Cosmétique Accord, Orris, Myrrh, Rose
Amber, Suede, Benzoin, Vanilla.
Let me start by saying that I obtained a sample of Incarnata after reading reviews on Fragrantica that this was the perfect lipstick scent, complete with the scent of powder and wax. Since I am obsessed with those particular types of perfumes, I knew I had to try this. When I put my sample on, it smelled like a big, starchy, powdery orris root. Not waxy, but that's ok. I could smell the raspberry. I was in heaven for literally ten seconds until the scent evaporated entirely and was replaced by an altogether different perfume.
The heart was almost completely green. I was like, Huh?! I was certain that somebody had accidentally poured Anatole Lebreton's green perfume, L'Eau de Merzhin, into the vial by mistake. All I smelled was mint! I scoured the internet for notes, and not only is there no mention of mint anywhere, including Anatole Lebreton's website, but there are no notes in any pyramid anywhere that would indicate that Incarnata could even possibly smell anything like mint. Mint is an awfully distinct scent!
I was so sure that I got the wrong perfume sample that I asked my cousin to bring back a full bottle of Incarnata from the Jovoy boutique in Paris. I was still convinced that Incarnata was my perfect lipstick and powder perfume.
When I opened the box, I was shocked to find what looked like real bird feathers in the box (see photo above). Soft and beautiful as they are, they belong on a bird! Finding real feathers in the box gave me a feeling that I can only describe as unsettling and depressing.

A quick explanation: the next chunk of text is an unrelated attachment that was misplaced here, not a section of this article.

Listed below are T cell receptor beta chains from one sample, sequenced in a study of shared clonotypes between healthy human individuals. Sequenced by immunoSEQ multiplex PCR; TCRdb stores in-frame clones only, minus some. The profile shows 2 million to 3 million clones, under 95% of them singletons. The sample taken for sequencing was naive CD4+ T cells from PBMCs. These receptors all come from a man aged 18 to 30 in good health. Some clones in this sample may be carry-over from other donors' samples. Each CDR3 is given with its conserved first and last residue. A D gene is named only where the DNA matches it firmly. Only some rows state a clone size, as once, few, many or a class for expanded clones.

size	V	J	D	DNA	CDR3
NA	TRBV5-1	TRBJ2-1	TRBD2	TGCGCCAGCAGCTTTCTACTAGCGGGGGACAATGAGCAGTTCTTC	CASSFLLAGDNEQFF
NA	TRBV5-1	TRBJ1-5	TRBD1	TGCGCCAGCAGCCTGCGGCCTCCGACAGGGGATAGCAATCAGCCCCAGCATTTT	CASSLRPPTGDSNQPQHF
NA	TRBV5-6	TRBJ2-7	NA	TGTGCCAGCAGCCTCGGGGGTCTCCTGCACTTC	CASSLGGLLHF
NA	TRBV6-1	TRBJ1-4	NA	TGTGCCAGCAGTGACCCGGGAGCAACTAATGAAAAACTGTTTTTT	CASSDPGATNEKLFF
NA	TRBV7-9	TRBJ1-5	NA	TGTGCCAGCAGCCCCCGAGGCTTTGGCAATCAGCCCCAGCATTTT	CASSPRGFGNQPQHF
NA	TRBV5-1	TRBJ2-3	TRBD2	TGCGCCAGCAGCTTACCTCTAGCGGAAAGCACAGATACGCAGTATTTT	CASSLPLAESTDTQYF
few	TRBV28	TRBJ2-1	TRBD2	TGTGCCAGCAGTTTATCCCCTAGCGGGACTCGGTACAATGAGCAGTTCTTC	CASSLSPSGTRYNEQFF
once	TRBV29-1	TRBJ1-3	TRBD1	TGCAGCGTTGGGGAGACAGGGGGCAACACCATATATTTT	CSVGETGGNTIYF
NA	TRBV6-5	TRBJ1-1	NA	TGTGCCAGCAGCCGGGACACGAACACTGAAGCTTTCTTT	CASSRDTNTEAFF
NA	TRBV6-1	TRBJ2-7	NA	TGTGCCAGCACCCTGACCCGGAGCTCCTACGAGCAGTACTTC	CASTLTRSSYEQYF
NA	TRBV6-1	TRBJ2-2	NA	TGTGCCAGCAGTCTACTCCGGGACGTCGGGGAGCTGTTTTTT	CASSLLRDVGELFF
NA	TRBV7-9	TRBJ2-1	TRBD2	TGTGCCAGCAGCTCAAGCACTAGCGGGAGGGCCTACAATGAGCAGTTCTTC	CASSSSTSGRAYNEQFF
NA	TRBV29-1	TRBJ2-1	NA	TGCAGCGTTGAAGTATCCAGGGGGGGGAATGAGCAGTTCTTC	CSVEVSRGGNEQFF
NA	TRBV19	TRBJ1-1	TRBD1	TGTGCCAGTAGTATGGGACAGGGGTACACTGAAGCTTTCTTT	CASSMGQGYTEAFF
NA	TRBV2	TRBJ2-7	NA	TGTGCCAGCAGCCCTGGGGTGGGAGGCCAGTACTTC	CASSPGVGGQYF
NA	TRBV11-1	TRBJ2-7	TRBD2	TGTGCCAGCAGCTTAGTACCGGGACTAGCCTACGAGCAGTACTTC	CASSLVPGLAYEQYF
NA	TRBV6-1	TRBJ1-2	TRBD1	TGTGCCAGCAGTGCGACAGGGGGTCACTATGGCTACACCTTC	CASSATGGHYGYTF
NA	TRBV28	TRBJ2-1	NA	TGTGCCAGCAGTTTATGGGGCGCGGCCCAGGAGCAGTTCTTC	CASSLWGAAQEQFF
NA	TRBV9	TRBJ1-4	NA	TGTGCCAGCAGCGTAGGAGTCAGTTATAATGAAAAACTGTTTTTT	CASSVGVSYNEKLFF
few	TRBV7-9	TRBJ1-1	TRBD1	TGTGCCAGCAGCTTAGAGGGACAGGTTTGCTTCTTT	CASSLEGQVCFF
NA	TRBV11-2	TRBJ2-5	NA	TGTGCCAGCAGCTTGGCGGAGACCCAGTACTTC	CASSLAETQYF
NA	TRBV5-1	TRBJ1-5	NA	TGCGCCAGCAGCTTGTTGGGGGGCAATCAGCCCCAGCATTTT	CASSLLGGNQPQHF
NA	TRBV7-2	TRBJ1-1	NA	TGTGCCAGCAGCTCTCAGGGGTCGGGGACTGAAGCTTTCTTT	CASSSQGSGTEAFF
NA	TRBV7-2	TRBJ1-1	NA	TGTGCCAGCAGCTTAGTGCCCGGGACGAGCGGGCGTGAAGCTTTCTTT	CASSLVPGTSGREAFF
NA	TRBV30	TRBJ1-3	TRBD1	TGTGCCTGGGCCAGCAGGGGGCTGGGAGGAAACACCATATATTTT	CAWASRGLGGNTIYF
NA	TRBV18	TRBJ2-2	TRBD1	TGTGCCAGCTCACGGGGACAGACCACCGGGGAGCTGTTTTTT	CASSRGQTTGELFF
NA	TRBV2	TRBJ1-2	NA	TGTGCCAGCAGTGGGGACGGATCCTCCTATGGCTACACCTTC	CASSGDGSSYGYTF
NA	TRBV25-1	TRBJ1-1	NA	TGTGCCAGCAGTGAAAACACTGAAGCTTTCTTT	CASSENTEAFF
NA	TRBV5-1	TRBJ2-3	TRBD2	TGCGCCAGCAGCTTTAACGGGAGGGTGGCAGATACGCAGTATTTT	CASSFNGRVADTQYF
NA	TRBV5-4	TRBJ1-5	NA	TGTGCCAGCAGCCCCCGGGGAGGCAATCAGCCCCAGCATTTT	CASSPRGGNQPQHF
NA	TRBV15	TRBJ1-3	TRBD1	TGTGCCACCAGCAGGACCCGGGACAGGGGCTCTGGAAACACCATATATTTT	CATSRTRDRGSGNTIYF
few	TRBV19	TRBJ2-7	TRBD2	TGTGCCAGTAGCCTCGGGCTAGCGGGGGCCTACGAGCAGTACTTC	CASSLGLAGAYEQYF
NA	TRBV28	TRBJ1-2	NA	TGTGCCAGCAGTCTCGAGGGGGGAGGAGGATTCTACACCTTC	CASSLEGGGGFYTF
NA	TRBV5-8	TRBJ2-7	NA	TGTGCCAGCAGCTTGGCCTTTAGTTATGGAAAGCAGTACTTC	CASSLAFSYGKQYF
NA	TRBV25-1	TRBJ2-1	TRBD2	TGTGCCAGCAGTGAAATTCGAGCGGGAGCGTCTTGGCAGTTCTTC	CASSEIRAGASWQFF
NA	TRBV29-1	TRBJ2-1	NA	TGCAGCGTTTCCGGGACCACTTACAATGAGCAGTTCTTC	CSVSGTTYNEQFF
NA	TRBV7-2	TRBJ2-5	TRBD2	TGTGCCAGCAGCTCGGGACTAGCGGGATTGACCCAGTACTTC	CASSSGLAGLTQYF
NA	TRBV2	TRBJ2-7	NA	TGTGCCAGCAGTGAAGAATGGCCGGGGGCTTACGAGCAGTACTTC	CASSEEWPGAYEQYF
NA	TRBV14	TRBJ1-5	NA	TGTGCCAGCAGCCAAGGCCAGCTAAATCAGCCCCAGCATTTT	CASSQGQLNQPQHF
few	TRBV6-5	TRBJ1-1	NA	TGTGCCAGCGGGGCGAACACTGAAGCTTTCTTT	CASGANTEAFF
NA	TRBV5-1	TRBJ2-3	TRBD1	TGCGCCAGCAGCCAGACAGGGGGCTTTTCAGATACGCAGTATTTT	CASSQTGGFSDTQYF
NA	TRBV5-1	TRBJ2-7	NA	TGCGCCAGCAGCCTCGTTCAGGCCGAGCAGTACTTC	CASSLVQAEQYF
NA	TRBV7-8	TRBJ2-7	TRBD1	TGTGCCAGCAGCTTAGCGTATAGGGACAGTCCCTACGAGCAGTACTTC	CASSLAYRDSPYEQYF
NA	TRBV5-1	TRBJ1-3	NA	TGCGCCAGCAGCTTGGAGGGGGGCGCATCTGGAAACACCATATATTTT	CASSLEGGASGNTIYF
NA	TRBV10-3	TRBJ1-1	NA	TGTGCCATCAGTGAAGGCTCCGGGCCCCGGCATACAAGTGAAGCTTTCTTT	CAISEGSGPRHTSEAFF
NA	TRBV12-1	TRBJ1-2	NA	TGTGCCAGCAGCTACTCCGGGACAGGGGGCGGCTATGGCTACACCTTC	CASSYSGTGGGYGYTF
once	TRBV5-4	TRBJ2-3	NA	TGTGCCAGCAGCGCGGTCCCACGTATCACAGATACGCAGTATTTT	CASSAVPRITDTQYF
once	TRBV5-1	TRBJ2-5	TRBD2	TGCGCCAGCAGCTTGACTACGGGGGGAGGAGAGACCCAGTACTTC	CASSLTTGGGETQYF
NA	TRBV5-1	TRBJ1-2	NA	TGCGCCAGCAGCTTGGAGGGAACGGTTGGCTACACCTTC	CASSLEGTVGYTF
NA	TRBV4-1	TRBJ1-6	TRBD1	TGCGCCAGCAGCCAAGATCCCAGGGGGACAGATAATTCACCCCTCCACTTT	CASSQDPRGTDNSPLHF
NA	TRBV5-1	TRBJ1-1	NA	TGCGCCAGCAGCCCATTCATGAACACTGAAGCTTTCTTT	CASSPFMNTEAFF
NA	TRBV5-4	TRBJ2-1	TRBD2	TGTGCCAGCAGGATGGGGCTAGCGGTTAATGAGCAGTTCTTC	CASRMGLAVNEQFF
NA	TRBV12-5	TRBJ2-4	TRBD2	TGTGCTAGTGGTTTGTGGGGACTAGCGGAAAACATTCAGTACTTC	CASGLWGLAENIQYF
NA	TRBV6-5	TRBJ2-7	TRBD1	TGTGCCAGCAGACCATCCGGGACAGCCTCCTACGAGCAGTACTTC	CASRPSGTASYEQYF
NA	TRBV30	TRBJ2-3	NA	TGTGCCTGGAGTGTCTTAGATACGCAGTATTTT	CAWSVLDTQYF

I sprayed from my full bottle, and once again, the starchy orris root was so intense, and I was in heaven, only to, once again, have my hopes and expectations shattered seconds later. The full bottle behaved in an identical manner to the sample. Let me be specific. The heart is totally vegetal. It smells like a mix of ambrette, mint and a just a hint of celery-like angelica. There is absolutely nothing waxy or lipstick-ish about it. I can't even say I like it. It's just weird! It's a green, musky scent with a balsamic undercurrent that smells like benzoin. The heart is far less powdery than the orris bomb that hits you in the first few seconds.
After about two hours, I detect a scent that I can liken to suede, if trying hard to make the notes fit the perfume. But it's very, very subtle.
Incarnata has a lovely, smooth, balsamic base that I enjoy very much. There is not much vanilla in it. The creamy sweetness smells like benzoin. The ten-second opening and the balsamic base are my favorite parts of the perfume.